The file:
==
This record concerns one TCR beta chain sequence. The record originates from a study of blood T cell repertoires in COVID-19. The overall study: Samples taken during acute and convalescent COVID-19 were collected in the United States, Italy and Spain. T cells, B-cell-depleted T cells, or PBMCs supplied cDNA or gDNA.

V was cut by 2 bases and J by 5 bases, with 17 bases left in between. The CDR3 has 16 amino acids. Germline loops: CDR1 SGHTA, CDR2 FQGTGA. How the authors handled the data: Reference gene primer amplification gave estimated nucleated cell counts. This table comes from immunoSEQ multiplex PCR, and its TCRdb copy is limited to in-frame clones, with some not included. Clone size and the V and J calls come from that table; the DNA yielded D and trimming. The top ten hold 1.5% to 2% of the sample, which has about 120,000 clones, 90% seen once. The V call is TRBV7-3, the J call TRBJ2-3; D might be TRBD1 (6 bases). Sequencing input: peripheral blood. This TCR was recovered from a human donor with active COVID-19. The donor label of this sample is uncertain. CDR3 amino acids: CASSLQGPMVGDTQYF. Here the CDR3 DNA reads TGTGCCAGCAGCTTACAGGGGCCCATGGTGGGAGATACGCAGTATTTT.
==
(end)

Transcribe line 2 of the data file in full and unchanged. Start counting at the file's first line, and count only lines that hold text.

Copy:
V was cut by 2 bases and J by 5 bases, with 17 bases left in between. The CDR3 has 16 amino acids. Germline loops: CDR1 SGHTA, CDR2 FQGTGA. How the authors handled the data: Reference gene primer amplification gave estimated nucleated cell counts. This table comes from immunoSEQ multiplex PCR, and its TCRdb copy is limited to in-frame clones, with some not included. Clone size and the V and J calls come from that table; the DNA yielded D and trimming. The top ten hold 1.5% to 2% of the sample, which has about 120,000 clones, 90% seen once. The V call is TRBV7-3, the J call TRBJ2-3; D might be TRBD1 (6 bases). Sequencing input: peripheral blood. This TCR was recovered from a human donor with active COVID-19. The donor label of this sample is uncertain. CDR3 amino acids: CASSLQGPMVGDTQYF. Here the CDR3 DNA reads TGTGCCAGCAGCTTACAGGGGCCCATGGTGGGAGATACGCAGTATTTT.